The boundary lines separating these various currents of economic doctrine have sometimes been vague and indistinct. In the twentieth century, the dividing line between pragmatists within the mainstream tradition and proponents of the counter tradition has been crossed by major ﬁgures. (There are also important ﬁgures whose work spans the boundary line between Marxism and other traditions; of particular interest are those who have contributed to the theory of market socialism.) Two of the greatest economists of the twentieth century—Keynes and Schumpeter—can legitimately be claimed by both the mainstream and the counter tradition. A further complication is that the mainstream tradition of Anglo-American economics whose successive paradigms were codiﬁed by J. S. Mill, Marshall, and Keynes, entered into crisis in the early 1970s. As the inﬂuence of Keynesian ideas declined, no single theory has become dominant and the tradition has splintered into a number of conﬂicting views (Heilbroner and Milbert 1995). This is the theoretical context in which the political inﬂuence of the purist wing of the tradition has increased dramatically in the USA and throughout the world.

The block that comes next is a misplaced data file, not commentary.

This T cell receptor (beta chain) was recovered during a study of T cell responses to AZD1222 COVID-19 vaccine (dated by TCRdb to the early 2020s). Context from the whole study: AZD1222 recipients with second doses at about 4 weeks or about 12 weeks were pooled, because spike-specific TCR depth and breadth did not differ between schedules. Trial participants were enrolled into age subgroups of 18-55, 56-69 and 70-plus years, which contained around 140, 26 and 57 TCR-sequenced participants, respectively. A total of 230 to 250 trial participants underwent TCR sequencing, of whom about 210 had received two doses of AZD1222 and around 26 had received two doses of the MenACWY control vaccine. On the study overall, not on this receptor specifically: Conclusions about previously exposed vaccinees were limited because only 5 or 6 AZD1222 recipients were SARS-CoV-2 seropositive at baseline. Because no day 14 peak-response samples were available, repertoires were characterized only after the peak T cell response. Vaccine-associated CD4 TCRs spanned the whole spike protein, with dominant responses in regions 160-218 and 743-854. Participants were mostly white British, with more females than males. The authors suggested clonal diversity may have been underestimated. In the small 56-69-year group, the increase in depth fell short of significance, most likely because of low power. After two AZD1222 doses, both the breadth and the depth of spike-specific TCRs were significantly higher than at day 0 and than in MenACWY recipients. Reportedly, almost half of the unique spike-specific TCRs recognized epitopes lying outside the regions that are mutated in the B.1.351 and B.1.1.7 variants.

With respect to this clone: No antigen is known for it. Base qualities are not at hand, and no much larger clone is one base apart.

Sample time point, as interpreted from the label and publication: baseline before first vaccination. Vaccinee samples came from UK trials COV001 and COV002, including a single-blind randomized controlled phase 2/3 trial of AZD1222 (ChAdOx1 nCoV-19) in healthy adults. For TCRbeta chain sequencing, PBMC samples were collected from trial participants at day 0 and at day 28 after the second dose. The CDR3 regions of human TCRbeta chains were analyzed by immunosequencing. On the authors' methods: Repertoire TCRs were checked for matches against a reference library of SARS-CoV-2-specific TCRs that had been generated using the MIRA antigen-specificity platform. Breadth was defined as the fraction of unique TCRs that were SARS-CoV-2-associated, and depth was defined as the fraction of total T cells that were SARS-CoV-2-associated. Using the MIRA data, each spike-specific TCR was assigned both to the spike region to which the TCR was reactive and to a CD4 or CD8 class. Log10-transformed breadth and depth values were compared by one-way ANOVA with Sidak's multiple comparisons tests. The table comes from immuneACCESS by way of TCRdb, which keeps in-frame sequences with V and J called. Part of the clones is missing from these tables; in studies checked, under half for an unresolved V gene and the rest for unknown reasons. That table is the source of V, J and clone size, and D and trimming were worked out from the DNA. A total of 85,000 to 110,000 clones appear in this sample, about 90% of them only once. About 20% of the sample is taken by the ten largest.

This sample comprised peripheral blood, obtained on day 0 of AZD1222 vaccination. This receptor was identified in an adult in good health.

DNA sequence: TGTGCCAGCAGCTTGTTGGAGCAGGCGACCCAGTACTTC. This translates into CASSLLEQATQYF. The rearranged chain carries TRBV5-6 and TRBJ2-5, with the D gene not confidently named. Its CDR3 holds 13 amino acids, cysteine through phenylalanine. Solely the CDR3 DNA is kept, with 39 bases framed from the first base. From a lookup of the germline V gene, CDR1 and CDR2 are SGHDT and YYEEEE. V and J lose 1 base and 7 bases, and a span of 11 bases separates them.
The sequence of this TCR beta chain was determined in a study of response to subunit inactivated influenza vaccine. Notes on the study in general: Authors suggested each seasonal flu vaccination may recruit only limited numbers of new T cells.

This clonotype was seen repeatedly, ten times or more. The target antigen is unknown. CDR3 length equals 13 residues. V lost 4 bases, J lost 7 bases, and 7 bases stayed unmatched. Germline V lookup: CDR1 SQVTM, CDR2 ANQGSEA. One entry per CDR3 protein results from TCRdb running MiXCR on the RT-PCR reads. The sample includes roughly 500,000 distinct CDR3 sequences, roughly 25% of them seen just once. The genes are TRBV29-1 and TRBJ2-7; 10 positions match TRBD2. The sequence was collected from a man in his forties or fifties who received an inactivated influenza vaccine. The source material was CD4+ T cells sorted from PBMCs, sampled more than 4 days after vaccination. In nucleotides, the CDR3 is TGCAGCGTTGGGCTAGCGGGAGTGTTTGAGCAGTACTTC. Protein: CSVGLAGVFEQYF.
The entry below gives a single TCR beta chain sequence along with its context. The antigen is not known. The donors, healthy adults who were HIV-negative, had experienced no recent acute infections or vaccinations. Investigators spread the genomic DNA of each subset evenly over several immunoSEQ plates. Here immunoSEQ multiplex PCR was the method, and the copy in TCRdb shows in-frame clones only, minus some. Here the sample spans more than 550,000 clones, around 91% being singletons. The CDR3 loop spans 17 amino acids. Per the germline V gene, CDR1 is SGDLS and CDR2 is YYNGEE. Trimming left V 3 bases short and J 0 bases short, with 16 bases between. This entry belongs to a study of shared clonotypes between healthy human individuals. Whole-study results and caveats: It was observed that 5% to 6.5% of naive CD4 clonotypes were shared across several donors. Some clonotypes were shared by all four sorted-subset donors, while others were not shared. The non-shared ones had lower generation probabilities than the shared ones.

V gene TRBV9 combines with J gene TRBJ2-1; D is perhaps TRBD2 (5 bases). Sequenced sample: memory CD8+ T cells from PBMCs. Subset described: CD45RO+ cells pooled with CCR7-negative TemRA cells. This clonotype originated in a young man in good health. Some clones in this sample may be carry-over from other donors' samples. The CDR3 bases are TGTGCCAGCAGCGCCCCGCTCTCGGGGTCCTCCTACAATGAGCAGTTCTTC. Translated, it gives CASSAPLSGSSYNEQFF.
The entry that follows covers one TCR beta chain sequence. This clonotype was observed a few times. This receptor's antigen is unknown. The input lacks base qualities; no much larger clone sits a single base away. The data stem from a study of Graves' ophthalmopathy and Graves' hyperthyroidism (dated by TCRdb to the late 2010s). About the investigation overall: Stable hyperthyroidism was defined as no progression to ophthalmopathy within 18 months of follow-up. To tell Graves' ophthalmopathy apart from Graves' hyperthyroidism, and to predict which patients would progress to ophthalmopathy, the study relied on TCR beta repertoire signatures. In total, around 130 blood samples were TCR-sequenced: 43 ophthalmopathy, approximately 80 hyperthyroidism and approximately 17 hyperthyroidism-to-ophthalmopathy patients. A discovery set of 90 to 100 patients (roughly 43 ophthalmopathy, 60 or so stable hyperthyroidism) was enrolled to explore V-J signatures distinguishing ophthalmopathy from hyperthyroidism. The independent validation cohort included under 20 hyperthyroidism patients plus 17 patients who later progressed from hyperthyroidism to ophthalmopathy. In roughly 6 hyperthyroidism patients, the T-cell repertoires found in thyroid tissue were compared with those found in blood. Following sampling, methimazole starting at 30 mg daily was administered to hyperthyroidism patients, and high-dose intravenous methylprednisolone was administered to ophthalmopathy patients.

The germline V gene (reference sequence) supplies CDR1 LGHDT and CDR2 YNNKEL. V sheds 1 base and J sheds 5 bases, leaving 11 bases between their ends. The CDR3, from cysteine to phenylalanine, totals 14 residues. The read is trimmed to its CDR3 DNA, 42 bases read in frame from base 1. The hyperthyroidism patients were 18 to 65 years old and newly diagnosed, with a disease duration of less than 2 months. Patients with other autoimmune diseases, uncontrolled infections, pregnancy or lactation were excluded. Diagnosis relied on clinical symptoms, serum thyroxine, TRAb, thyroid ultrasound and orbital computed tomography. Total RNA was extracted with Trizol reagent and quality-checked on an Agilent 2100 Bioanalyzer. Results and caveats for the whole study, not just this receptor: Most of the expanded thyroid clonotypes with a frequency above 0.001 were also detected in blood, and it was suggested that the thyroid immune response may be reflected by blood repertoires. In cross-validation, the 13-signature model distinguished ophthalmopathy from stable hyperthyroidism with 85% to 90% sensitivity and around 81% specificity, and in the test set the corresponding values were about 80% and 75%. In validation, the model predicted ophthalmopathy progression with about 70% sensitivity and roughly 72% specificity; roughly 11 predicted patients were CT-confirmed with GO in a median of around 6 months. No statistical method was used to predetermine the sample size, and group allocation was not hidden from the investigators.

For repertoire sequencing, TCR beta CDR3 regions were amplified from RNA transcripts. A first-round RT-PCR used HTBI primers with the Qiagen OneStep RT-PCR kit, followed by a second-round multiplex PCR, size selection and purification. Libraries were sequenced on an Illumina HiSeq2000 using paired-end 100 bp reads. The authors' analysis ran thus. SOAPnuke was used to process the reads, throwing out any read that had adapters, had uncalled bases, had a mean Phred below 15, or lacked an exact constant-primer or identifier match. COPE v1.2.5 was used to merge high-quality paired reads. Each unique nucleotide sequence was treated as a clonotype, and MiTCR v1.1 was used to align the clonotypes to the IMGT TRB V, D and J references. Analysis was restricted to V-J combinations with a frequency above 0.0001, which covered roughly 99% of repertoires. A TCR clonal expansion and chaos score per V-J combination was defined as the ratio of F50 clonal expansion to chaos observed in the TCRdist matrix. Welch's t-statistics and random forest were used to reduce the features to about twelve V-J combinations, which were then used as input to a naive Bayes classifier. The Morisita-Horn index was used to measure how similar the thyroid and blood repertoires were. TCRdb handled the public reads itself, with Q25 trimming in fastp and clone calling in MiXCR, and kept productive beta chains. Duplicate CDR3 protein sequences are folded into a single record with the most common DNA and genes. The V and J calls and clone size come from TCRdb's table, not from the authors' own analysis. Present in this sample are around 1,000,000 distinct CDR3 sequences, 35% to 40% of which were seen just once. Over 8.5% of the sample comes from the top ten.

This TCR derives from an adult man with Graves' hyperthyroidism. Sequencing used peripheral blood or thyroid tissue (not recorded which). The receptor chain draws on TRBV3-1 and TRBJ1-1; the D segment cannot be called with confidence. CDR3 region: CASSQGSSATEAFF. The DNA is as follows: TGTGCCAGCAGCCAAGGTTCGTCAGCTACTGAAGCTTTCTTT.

2. Global Constraints
It would be a mistake to imagine that political leaders have been free to choose among these diverse doctrines in deciding what role the state should play in their particular economy. On the contrary, these diverse doctrines have existed within a global structure of power that has constrained and limited the choices of political leaders. But this global structure of power has itself been in continuous ﬂux, so that the severity of the constraints has varied considerably over time. Moreover, the constraints also vary within diﬀerent historical periods; some countries have had more freedom to maneuver because of the speciﬁcs of their location.